The New Hospital at Home Movement: Opportunity or Threat for Patient Care?

Select Key Findings

  • In December 2022, Congress approved the extension of the CMS waiver program through December 2024, despite the fact that public health crisis conditions have waned and that no data exist on the relative care quality and costs of in-patient hospital care versus H@H [Hospital at Home] services.
  • Under the current CMS program, Acute Hospital Care at Home (AHCaH), hospital physicians must approve patients for at-home care and hospitals must provide the array of lab, equipment, infusion and other services typically found in hospitals; but the program waives critical nursing care and safety standards, including 24/7 care by RNs. Rather hospitals must respond to in-home emergencies within a 30-minute window and may use paramedics rather than RNs for two daily in-person visits.
  • H@H depends importantly on telemedicine and remote monitoring to replace in-person care.
  • Despite the lower costs and requirements for H@H programs, CMS reimburses hospitals at the same rate that it does for inpatient care, including costly “facilities fees.”

Policy Issues

  • As an emergency program, CMS did not develop rules and procedures for H@H programs equal to those that currently cover acute-care hospitals. These include:
    • adequate standards, measurement tools, data collection, and monitoring and auditing processes to assess care quality and costs in H@H programs;
    • adequate rules for sharing the cost savings and adequate data reporting requirements to assess the real costs of H@H programs compared to hospital-based care.
  • The lack of adequate CMS standards, data, and oversight systems for H@H programs provides incentives for financial interests to take advantage of taxpayer subsidies for private gain.
  • Research is needed to assess the relative trade-offs of in-patient versus H@H care, including:
    • whether in-home care provided by paramedics, as allowed in the CMS H@H program, is equivalent to that provided by RNs, as is required in hospitals;
    • whether medical error rates in H@H programs are higher than in hospital-based settings, as some research currently finds;
    • whether telemedicine and remote diagnostics and monitoring can effectively substitute for in-person care;
    • whether current rules governing legal liability for patient care errors are sufficient when a patient is located at home and the lines between hospital and at-home care are blurred.
  • Policies and regulations for H@H programs are needed to address the findings of scientific research. [..]

Debating the Future: Does H@H Save Costs and Improve Patient Care?

“[..] Recent studies of cost savings from H@H programs range from 20 percent (Reese 2021) to 40 percent (Brigham and Women’s Hospital in Boston, Levine et al. 2020). But these findings are not generalizable as they are based entirely on single case studies of highly structured programs involving small samples of very carefully selected patients. For example, the study of Brigham and Women’s program examined 91 adults who were admitted to the hospital’s ED and randomly assigned to the hospital vs home for treatment. [..]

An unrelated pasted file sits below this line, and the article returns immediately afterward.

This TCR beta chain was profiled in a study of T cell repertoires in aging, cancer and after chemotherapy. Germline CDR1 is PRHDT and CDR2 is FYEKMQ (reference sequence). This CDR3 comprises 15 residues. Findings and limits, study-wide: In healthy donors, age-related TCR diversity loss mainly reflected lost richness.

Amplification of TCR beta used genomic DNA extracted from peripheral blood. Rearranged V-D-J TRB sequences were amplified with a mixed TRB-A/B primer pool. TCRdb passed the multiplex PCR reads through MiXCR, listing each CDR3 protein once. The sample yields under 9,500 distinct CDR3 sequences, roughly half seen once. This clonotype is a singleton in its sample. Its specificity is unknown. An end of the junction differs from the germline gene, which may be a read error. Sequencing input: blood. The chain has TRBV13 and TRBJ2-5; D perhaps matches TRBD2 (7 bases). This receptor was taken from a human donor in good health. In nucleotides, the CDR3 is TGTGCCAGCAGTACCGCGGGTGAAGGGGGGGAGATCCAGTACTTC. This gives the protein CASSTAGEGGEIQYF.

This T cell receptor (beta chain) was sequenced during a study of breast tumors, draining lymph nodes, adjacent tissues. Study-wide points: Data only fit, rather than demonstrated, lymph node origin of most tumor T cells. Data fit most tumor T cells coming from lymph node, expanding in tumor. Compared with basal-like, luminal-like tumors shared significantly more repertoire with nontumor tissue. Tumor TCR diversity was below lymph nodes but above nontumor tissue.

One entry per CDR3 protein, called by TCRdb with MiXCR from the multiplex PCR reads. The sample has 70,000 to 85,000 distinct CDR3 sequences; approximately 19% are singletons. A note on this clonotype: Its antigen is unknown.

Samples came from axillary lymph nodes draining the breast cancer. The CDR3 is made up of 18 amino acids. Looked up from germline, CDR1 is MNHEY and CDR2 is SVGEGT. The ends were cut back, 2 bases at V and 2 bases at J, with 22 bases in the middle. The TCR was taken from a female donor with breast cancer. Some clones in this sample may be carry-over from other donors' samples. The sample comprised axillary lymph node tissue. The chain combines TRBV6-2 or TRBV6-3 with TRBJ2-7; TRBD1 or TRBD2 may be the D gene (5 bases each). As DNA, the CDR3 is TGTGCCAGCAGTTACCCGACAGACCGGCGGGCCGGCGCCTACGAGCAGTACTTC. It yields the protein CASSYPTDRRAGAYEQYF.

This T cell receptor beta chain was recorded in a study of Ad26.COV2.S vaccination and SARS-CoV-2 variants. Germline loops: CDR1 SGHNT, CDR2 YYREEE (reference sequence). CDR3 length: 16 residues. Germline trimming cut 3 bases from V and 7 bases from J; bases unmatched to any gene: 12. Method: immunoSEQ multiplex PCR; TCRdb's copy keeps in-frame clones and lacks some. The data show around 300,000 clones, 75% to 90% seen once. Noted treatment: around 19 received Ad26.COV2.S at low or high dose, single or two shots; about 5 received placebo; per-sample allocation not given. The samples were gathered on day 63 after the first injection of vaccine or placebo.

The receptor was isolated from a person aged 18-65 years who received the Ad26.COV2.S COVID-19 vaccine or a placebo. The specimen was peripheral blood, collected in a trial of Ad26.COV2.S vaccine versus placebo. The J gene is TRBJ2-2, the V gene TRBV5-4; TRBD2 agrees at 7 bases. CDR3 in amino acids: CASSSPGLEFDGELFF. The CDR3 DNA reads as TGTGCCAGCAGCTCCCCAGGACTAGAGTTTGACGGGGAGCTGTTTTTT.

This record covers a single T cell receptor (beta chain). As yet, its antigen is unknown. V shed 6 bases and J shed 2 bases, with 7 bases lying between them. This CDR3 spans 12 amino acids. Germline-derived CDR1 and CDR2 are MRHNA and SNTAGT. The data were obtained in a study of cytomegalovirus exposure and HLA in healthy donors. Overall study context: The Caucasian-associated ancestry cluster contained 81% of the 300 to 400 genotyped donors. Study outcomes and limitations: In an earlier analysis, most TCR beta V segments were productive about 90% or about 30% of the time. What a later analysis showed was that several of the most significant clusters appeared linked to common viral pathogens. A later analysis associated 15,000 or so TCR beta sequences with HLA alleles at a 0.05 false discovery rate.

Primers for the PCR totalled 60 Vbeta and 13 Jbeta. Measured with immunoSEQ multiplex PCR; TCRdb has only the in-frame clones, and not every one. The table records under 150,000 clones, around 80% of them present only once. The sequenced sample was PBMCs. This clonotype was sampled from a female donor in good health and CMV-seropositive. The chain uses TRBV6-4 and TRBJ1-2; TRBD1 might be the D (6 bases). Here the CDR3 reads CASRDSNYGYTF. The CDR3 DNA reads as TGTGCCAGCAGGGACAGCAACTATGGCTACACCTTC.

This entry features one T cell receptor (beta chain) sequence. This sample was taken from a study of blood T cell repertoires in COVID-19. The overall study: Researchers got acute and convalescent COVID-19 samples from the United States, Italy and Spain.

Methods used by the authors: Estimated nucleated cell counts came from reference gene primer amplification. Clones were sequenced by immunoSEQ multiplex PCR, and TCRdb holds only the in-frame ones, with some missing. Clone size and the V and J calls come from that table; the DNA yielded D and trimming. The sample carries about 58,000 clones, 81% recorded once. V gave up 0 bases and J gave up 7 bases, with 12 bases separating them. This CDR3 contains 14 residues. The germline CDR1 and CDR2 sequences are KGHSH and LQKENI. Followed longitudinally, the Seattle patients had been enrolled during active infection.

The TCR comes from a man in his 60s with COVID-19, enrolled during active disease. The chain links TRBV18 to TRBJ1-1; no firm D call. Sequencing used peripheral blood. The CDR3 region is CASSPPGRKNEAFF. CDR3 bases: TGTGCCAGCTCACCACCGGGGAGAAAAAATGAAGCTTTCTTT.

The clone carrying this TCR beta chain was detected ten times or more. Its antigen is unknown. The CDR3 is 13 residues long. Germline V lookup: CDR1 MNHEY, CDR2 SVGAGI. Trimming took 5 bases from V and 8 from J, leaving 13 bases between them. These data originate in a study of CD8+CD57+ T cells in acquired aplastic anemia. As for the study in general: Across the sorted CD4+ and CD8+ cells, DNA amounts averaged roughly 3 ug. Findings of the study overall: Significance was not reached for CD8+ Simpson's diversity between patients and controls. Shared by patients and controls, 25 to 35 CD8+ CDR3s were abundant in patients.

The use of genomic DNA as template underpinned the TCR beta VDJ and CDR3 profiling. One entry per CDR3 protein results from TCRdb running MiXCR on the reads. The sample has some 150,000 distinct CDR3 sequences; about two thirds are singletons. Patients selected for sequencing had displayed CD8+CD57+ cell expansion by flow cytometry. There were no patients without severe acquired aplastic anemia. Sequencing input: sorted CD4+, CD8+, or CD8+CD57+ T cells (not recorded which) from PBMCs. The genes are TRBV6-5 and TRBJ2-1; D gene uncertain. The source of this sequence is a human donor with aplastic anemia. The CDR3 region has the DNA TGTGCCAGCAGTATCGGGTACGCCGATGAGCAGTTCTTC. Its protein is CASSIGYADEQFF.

While providing more acute care in patients’ homes has the potential to lower healthcare costs and may help patients recover more quickly, the cost-benefit analysis appears to hinge on billing and reimbursement strategies. As the lead physician for Mayo Clinic’s Advanced Care at Home notes, “There is a cost to bring the technology to a patient’s home, set up transportation and the right staffing model, but there is also huge cost savings due to the fact there is no billion-dollar hospital, laundry, electricity, cleaning costs and other overhead (Kacik 2022).” Whether lower costs will lead to lower prices for patients and payers — Medicare, Medicaid, and private insurers — is an open question. [..]

Beyond the issue of shared savings is the larger question of whether the quality of care in H@H programs is equal to that of inpatient settings. Many doctors have been reluctant to discharge acutely ill patients to be cared for in their homes because they are especially worried about the quality of clinical care provided there (Pifer 2022; Kacik and Devereaux 2022). An early meta-analysis of Hospital at Home programs found positive patient satisfaction and lower mortality and readmission rates (as well as cost savings), but again, the studies were based on small samples of patients in carefully curated programs (Caplan et al 2012). More recent studies have found higher patient satisfaction as well as lower lengths of stay, readmission rates, and visits to the ED. But they are also based on single cases of well-developed and resourced programs by industry leaders, such as Presbyterian in Albuquerque (Klein, Hostetter, and McCarthy 2016) and Mount Sinai in NYC (Federman et al. 2018). These programs have a decade of experience using tightly structured programs with carefully selected patients and physician and nursing oversight. These studies pre-date the CMS program and did not examine the costs of the bundled programs. [..]